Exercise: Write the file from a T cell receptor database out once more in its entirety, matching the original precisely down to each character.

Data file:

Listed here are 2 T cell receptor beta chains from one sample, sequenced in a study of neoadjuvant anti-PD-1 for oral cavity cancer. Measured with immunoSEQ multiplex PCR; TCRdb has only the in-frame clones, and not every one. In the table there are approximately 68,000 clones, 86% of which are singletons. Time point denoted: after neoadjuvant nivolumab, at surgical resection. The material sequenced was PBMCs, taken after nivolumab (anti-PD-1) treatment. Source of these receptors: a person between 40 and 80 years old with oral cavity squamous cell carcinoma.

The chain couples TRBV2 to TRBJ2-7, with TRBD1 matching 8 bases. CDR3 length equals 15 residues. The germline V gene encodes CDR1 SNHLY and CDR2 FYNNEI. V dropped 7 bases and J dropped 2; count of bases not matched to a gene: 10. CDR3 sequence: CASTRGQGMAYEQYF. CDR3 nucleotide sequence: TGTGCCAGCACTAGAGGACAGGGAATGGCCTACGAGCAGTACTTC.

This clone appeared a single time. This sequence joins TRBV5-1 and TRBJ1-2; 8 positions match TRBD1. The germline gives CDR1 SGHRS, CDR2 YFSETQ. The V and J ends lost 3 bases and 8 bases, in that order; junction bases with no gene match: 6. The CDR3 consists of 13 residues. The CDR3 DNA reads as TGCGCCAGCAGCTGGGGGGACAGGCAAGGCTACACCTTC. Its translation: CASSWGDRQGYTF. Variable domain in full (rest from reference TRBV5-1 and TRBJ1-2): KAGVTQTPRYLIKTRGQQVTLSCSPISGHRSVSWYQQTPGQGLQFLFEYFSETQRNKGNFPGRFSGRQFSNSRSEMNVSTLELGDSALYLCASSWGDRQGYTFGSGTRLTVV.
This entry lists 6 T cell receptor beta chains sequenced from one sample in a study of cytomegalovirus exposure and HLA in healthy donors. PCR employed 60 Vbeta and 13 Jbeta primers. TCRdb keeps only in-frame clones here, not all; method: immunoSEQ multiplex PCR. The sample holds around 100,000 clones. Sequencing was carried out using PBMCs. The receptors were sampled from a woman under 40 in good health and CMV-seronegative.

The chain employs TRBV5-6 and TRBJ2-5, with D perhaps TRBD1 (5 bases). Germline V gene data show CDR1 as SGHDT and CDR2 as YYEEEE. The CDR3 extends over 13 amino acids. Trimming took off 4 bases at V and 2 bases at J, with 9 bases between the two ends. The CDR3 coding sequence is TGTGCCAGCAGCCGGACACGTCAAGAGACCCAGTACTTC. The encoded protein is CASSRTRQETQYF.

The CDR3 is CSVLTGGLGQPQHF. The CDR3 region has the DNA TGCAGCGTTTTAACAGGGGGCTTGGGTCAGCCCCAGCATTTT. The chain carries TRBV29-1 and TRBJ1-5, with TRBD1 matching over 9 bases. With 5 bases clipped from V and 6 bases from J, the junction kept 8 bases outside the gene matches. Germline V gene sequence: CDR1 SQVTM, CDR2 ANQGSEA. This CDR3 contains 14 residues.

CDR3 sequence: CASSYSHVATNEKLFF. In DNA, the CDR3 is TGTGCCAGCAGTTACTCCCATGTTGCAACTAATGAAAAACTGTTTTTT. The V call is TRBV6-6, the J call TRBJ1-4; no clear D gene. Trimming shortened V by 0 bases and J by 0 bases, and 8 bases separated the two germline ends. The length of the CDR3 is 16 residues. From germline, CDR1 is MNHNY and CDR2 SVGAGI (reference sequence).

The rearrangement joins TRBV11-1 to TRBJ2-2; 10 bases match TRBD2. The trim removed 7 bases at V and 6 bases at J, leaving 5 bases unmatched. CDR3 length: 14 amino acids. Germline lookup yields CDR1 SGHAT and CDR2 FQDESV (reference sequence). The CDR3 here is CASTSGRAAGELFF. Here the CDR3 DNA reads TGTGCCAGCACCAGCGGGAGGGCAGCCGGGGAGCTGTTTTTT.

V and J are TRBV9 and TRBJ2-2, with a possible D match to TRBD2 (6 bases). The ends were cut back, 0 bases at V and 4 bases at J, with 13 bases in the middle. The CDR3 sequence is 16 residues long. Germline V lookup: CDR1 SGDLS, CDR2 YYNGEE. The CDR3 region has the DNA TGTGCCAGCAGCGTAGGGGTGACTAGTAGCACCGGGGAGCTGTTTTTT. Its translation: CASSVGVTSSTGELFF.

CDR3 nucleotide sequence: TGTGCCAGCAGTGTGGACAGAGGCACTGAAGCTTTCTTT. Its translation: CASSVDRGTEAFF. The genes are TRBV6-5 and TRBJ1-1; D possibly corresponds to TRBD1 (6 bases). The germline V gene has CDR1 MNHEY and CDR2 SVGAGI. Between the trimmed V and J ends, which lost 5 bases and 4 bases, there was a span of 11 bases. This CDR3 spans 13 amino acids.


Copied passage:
Listed here are 2 T cell receptor beta chains from one sample, sequenced in a study of neoadjuvant anti-PD-1 for oral cavity cancer. Measured with immunoSEQ multiplex PCR; TCRdb has only the in-frame clones, and not every one. In the table there are approximately 68,000 clones, 86% of which are singletons. Time point denoted: after neoadjuvant nivolumab, at surgical resection. The material sequenced was PBMCs, taken after nivolumab (anti-PD-1) treatment. Source of these receptors: a person between 40 and 80 years old with oral cavity squamous cell carcinoma.

The chain couples TRBV2 to TRBJ2-7, with TRBD1 matching 8 bases. CDR3 length equals 15 residues. The germline V gene encodes CDR1 SNHLY and CDR2 FYNNEI. V dropped 7 bases and J dropped 2; count of bases not matched to a gene: 10. CDR3 sequence: CASTRGQGMAYEQYF. CDR3 nucleotide sequence: TGTGCCAGCACTAGAGGACAGGGAATGGCCTACGAGCAGTACTTC.

This clone appeared a single time. This sequence joins TRBV5-1 and TRBJ1-2; 8 positions match TRBD1. The germline gives CDR1 SGHRS, CDR2 YFSETQ. The V and J ends lost 3 bases and 8 bases, in that order; junction bases with no gene match: 6. The CDR3 consists of 13 residues. The CDR3 DNA reads as TGCGCCAGCAGCTGGGGGGACAGGCAAGGCTACACCTTC. Its translation: CASSWGDRQGYTF. Variable domain in full (rest from reference TRBV5-1 and TRBJ1-2): KAGVTQTPRYLIKTRGQQVTLSCSPISGHRSVSWYQQTPGQGLQFLFEYFSETQRNKGNFPGRFSGRQFSNSRSEMNVSTLELGDSALYLCASSWGDRQGYTFGSGTRLTVV.
This entry lists 6 T cell receptor beta chains sequenced from one sample in a study of cytomegalovirus exposure and HLA in healthy donors. PCR employed 60 Vbeta and 13 Jbeta primers. TCRdb keeps only in-frame clones here, not all; method: immunoSEQ multiplex PCR. The sample holds around 100,000 clones. Sequencing was carried out using PBMCs. The receptors were sampled from a woman under 40 in good health and CMV-seronegative.

The chain employs TRBV5-6 and TRBJ2-5, with D perhaps TRBD1 (5 bases). Germline V gene data show CDR1 as SGHDT and CDR2 as YYEEEE. The CDR3 extends over 13 amino acids. Trimming took off 4 bases at V and 2 bases at J, with 9 bases between the two ends. The CDR3 coding sequence is TGTGCCAGCAGCCGGACACGTCAAGAGACCCAGTACTTC. The encoded protein is CASSRTRQETQYF.

The CDR3 is CSVLTGGLGQPQHF. The CDR3 region has the DNA TGCAGCGTTTTAACAGGGGGCTTGGGTCAGCCCCAGCATTTT. The chain carries TRBV29-1 and TRBJ1-5, with TRBD1 matching over 9 bases. With 5 bases clipped from V and 6 bases from J, the junction kept 8 bases outside the gene matches. Germline V gene sequence: CDR1 SQVTM, CDR2 ANQGSEA. This CDR3 contains 14 residues.

CDR3 sequence: CASSYSHVATNEKLFF. In DNA, the CDR3 is TGTGCCAGCAGTTACTCCCATGTTGCAACTAATGAAAAACTGTTTTTT. The V call is TRBV6-6, the J call TRBJ1-4; no clear D gene. Trimming shortened V by 0 bases and J by 0 bases, and 8 bases separated the two germline ends. The length of the CDR3 is 16 residues. From germline, CDR1 is MNHNY and CDR2 SVGAGI (reference sequence).

The rearrangement joins TRBV11-1 to TRBJ2-2; 10 bases match TRBD2. The trim removed 7 bases at V and 6 bases at J, leaving 5 bases unmatched. CDR3 length: 14 amino acids. Germline lookup yields CDR1 SGHAT and CDR2 FQDESV (reference sequence). The CDR3 here is CASTSGRAAGELFF. Here the CDR3 DNA reads TGTGCCAGCACCAGCGGGAGGGCAGCCGGGGAGCTGTTTTTT.

V and J are TRBV9 and TRBJ2-2, with a possible D match to TRBD2 (6 bases). The ends were cut back, 0 bases at V and 4 bases at J, with 13 bases in the middle. The CDR3 sequence is 16 residues long. Germline V lookup: CDR1 SGDLS, CDR2 YYNGEE. The CDR3 region has the DNA TGTGCCAGCAGCGTAGGGGTGACTAGTAGCACCGGGGAGCTGTTTTTT. Its translation: CASSVGVTSSTGELFF.

CDR3 nucleotide sequence: TGTGCCAGCAGTGTGGACAGAGGCACTGAAGCTTTCTTT. Its translation: CASSVDRGTEAFF. The genes are TRBV6-5 and TRBJ1-1; D possibly corresponds to TRBD1 (6 bases). The germline V gene has CDR1 MNHEY and CDR2 SVGAGI. Between the trimmed V and J ends, which lost 5 bases and 4 bases, there was a span of 11 bases. This CDR3 spans 13 amino acids.